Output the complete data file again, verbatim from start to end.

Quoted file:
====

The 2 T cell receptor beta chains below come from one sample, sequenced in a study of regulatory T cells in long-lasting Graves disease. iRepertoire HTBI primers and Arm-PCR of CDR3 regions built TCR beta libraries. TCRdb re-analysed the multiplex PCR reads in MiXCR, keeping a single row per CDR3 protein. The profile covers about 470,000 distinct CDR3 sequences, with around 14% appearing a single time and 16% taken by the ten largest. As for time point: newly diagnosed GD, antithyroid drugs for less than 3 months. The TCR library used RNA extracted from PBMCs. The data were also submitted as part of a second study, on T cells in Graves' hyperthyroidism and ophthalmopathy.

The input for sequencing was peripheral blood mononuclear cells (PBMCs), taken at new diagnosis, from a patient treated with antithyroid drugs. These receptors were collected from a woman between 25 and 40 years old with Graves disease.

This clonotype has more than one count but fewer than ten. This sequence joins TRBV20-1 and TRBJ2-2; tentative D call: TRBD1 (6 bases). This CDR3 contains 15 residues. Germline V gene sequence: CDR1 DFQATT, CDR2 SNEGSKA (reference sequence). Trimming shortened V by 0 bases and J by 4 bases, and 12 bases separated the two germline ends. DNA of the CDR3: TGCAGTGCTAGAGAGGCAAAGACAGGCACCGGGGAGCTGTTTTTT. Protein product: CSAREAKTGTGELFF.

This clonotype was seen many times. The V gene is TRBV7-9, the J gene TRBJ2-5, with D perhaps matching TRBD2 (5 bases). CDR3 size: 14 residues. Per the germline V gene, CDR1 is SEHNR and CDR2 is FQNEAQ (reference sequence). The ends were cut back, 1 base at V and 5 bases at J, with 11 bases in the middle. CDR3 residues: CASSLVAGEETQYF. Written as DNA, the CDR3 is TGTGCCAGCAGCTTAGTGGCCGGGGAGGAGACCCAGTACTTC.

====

The 2 T cell receptor beta chains below come from one sample, sequenced in a study of regulatory T cells in long-lasting Graves disease. iRepertoire HTBI primers and Arm-PCR of CDR3 regions built TCR beta libraries. TCRdb re-analysed the multiplex PCR reads in MiXCR, keeping a single row per CDR3 protein. The profile covers about 470,000 distinct CDR3 sequences, with around 14% appearing a single time and 16% taken by the ten largest. As for time point: newly diagnosed GD, antithyroid drugs for less than 3 months. The TCR library used RNA extracted from PBMCs. The data were also submitted as part of a second study, on T cells in Graves' hyperthyroidism and ophthalmopathy.

The input for sequencing was peripheral blood mononuclear cells (PBMCs), taken at new diagnosis, from a patient treated with antithyroid drugs. These receptors were collected from a woman between 25 and 40 years old with Graves disease.

This clonotype has more than one count but fewer than ten. This sequence joins TRBV20-1 and TRBJ2-2; tentative D call: TRBD1 (6 bases). This CDR3 contains 15 residues. Germline V gene sequence: CDR1 DFQATT, CDR2 SNEGSKA (reference sequence). Trimming shortened V by 0 bases and J by 4 bases, and 12 bases separated the two germline ends. DNA of the CDR3: TGCAGTGCTAGAGAGGCAAAGACAGGCACCGGGGAGCTGTTTTTT. Protein product: CSAREAKTGTGELFF.

This clonotype was seen many times. The V gene is TRBV7-9, the J gene TRBJ2-5, with D perhaps matching TRBD2 (5 bases). CDR3 size: 14 residues. Per the germline V gene, CDR1 is SEHNR and CDR2 is FQNEAQ (reference sequence). The ends were cut back, 1 base at V and 5 bases at J, with 11 bases in the middle. CDR3 residues: CASSLVAGEETQYF. Written as DNA, the CDR3 is TGTGCCAGCAGCTTAGTGGCCGGGGAGGAGACCCAGTACTTC.